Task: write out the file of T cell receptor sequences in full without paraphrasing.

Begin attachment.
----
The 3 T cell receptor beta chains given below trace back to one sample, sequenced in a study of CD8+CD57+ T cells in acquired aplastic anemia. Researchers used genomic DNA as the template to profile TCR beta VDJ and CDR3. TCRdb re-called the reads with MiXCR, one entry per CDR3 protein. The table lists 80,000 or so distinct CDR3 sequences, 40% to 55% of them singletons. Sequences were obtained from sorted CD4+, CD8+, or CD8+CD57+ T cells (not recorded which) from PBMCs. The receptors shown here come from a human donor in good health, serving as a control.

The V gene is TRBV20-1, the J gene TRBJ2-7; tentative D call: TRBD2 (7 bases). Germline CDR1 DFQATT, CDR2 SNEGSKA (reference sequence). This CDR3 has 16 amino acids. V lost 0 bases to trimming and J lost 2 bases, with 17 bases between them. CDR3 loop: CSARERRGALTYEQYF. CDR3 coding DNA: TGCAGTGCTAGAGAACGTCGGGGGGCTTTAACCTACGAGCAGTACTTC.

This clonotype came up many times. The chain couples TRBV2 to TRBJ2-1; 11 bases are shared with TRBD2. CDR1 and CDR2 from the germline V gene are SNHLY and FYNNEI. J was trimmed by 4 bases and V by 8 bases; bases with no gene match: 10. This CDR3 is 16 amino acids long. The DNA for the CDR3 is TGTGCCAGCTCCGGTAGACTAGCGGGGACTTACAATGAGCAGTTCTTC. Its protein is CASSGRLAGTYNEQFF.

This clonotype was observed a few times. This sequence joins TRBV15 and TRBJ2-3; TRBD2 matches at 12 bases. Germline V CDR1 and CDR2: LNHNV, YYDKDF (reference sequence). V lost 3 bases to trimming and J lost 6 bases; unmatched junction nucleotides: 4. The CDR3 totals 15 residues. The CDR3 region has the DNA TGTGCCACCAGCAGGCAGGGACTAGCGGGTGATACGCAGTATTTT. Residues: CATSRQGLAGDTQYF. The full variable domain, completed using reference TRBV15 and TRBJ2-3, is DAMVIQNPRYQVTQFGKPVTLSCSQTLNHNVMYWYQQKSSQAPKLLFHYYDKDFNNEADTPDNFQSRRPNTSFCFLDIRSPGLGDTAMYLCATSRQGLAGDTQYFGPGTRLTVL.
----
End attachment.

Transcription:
The 3 T cell receptor beta chains given below trace back to one sample, sequenced in a study of CD8+CD57+ T cells in acquired aplastic anemia. Researchers used genomic DNA as the template to profile TCR beta VDJ and CDR3. TCRdb re-called the reads with MiXCR, one entry per CDR3 protein. The table lists 80,000 or so distinct CDR3 sequences, 40% to 55% of them singletons. Sequences were obtained from sorted CD4+, CD8+, or CD8+CD57+ T cells (not recorded which) from PBMCs. The receptors shown here come from a human donor in good health, serving as a control.

The V gene is TRBV20-1, the J gene TRBJ2-7; tentative D call: TRBD2 (7 bases). Germline CDR1 DFQATT, CDR2 SNEGSKA (reference sequence). This CDR3 has 16 amino acids. V lost 0 bases to trimming and J lost 2 bases, with 17 bases between them. CDR3 loop: CSARERRGALTYEQYF. CDR3 coding DNA: TGCAGTGCTAGAGAACGTCGGGGGGCTTTAACCTACGAGCAGTACTTC.

This clonotype came up many times. The chain couples TRBV2 to TRBJ2-1; 11 bases are shared with TRBD2. CDR1 and CDR2 from the germline V gene are SNHLY and FYNNEI. J was trimmed by 4 bases and V by 8 bases; bases with no gene match: 10. This CDR3 is 16 amino acids long. The DNA for the CDR3 is TGTGCCAGCTCCGGTAGACTAGCGGGGACTTACAATGAGCAGTTCTTC. Its protein is CASSGRLAGTYNEQFF.

This clonotype was observed a few times. This sequence joins TRBV15 and TRBJ2-3; TRBD2 matches at 12 bases. Germline V CDR1 and CDR2: LNHNV, YYDKDF (reference sequence). V lost 3 bases to trimming and J lost 6 bases; unmatched junction nucleotides: 4. The CDR3 totals 15 residues. The CDR3 region has the DNA TGTGCCACCAGCAGGCAGGGACTAGCGGGTGATACGCAGTATTTT. Residues: CATSRQGLAGDTQYF. The full variable domain, completed using reference TRBV15 and TRBJ2-3, is DAMVIQNPRYQVTQFGKPVTLSCSQTLNHNVMYWYQQKSSQAPKLLFHYYDKDFNNEADTPDNFQSRRPNTSFCFLDIRSPGLGDTAMYLCATSRQGLAGDTQYFGPGTRLTVL.